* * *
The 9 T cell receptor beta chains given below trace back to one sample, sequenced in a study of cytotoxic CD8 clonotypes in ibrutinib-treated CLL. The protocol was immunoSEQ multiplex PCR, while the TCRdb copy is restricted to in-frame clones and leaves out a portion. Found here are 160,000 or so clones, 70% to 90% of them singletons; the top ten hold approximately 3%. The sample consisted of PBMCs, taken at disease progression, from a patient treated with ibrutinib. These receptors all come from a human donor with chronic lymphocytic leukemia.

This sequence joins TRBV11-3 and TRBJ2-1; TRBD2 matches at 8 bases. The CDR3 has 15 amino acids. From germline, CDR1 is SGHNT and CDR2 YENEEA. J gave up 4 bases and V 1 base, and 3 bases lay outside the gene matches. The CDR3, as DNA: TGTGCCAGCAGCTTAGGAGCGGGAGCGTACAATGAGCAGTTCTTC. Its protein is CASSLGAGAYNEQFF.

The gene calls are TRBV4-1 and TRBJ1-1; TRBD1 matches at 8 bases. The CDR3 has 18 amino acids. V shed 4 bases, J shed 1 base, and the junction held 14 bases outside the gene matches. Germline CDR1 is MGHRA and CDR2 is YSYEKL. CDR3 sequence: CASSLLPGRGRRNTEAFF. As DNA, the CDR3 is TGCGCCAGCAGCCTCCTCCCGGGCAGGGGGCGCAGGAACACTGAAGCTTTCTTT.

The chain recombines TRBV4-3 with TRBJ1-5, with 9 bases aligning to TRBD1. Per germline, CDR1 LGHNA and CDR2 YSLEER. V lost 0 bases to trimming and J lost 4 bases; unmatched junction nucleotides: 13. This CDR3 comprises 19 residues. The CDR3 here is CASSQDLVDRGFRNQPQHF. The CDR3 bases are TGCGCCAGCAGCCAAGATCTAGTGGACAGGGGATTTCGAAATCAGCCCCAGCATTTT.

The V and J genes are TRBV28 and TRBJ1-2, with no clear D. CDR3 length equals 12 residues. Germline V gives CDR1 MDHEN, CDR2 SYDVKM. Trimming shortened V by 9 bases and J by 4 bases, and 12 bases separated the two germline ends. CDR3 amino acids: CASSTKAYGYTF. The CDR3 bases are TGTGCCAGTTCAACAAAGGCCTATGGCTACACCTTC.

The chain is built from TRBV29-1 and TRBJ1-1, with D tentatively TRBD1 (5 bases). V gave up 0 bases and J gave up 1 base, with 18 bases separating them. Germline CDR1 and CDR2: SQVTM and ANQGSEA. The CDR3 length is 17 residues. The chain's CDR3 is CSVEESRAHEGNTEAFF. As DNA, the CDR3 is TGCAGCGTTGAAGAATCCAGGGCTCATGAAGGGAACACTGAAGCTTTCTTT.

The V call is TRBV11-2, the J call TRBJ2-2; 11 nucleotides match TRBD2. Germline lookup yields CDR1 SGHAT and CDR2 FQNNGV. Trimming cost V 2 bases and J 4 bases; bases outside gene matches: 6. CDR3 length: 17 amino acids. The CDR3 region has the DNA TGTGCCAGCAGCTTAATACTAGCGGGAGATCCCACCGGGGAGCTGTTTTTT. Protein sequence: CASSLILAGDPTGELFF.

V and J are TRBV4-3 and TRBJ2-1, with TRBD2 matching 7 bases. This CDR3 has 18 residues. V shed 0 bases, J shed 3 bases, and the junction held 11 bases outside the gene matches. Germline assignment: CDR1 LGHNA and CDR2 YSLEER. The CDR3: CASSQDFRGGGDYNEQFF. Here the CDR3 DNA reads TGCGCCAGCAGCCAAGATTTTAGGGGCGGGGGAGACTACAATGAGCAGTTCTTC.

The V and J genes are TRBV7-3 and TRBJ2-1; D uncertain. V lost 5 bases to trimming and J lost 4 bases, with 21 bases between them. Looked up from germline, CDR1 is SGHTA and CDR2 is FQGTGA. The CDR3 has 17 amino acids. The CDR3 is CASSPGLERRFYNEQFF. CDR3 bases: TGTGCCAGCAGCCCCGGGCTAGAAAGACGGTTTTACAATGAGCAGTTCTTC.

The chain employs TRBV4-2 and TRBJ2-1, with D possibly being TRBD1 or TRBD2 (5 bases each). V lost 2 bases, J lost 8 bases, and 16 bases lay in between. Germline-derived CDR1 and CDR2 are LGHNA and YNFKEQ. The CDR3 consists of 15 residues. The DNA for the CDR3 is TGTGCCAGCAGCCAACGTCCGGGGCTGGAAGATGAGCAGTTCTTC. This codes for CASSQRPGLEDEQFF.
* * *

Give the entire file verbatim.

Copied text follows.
The 9 T cell receptor beta chains given below trace back to one sample, sequenced in a study of cytotoxic CD8 clonotypes in ibrutinib-treated CLL. The protocol was immunoSEQ multiplex PCR, while the TCRdb copy is restricted to in-frame clones and leaves out a portion. Found here are 160,000 or so clones, 70% to 90% of them singletons; the top ten hold approximately 3%. The sample consisted of PBMCs, taken at disease progression, from a patient treated with ibrutinib. These receptors all come from a human donor with chronic lymphocytic leukemia.

This sequence joins TRBV11-3 and TRBJ2-1; TRBD2 matches at 8 bases. The CDR3 has 15 amino acids. From germline, CDR1 is SGHNT and CDR2 YENEEA. J gave up 4 bases and V 1 base, and 3 bases lay outside the gene matches. The CDR3, as DNA: TGTGCCAGCAGCTTAGGAGCGGGAGCGTACAATGAGCAGTTCTTC. Its protein is CASSLGAGAYNEQFF.

The gene calls are TRBV4-1 and TRBJ1-1; TRBD1 matches at 8 bases. The CDR3 has 18 amino acids. V shed 4 bases, J shed 1 base, and the junction held 14 bases outside the gene matches. Germline CDR1 is MGHRA and CDR2 is YSYEKL. CDR3 sequence: CASSLLPGRGRRNTEAFF. As DNA, the CDR3 is TGCGCCAGCAGCCTCCTCCCGGGCAGGGGGCGCAGGAACACTGAAGCTTTCTTT.

The chain recombines TRBV4-3 with TRBJ1-5, with 9 bases aligning to TRBD1. Per germline, CDR1 LGHNA and CDR2 YSLEER. V lost 0 bases to trimming and J lost 4 bases; unmatched junction nucleotides: 13. This CDR3 comprises 19 residues. The CDR3 here is CASSQDLVDRGFRNQPQHF. The CDR3 bases are TGCGCCAGCAGCCAAGATCTAGTGGACAGGGGATTTCGAAATCAGCCCCAGCATTTT.

The V and J genes are TRBV28 and TRBJ1-2, with no clear D. CDR3 length equals 12 residues. Germline V gives CDR1 MDHEN, CDR2 SYDVKM. Trimming shortened V by 9 bases and J by 4 bases, and 12 bases separated the two germline ends. CDR3 amino acids: CASSTKAYGYTF. The CDR3 bases are TGTGCCAGTTCAACAAAGGCCTATGGCTACACCTTC.

The chain is built from TRBV29-1 and TRBJ1-1, with D tentatively TRBD1 (5 bases). V gave up 0 bases and J gave up 1 base, with 18 bases separating them. Germline CDR1 and CDR2: SQVTM and ANQGSEA. The CDR3 length is 17 residues. The chain's CDR3 is CSVEESRAHEGNTEAFF. As DNA, the CDR3 is TGCAGCGTTGAAGAATCCAGGGCTCATGAAGGGAACACTGAAGCTTTCTTT.

The V call is TRBV11-2, the J call TRBJ2-2; 11 nucleotides match TRBD2. Germline lookup yields CDR1 SGHAT and CDR2 FQNNGV. Trimming cost V 2 bases and J 4 bases; bases outside gene matches: 6. CDR3 length: 17 amino acids. The CDR3 region has the DNA TGTGCCAGCAGCTTAATACTAGCGGGAGATCCCACCGGGGAGCTGTTTTTT. Protein sequence: CASSLILAGDPTGELFF.

V and J are TRBV4-3 and TRBJ2-1, with TRBD2 matching 7 bases. This CDR3 has 18 residues. V shed 0 bases, J shed 3 bases, and the junction held 11 bases outside the gene matches. Germline assignment: CDR1 LGHNA and CDR2 YSLEER. The CDR3: CASSQDFRGGGDYNEQFF. Here the CDR3 DNA reads TGCGCCAGCAGCCAAGATTTTAGGGGCGGGGGAGACTACAATGAGCAGTTCTTC.

The V and J genes are TRBV7-3 and TRBJ2-1; D uncertain. V lost 5 bases to trimming and J lost 4 bases, with 21 bases between them. Looked up from germline, CDR1 is SGHTA and CDR2 is FQGTGA. The CDR3 has 17 amino acids. The CDR3 is CASSPGLERRFYNEQFF. CDR3 bases: TGTGCCAGCAGCCCCGGGCTAGAAAGACGGTTTTACAATGAGCAGTTCTTC.

The chain employs TRBV4-2 and TRBJ2-1, with D possibly being TRBD1 or TRBD2 (5 bases each). V lost 2 bases, J lost 8 bases, and 16 bases lay in between. Germline-derived CDR1 and CDR2 are LGHNA and YNFKEQ. The CDR3 consists of 15 residues. The DNA for the CDR3 is TGTGCCAGCAGCCAACGTCCGGGGCTGGAAGATGAGCAGTTCTTC. This codes for CASSQRPGLEDEQFF.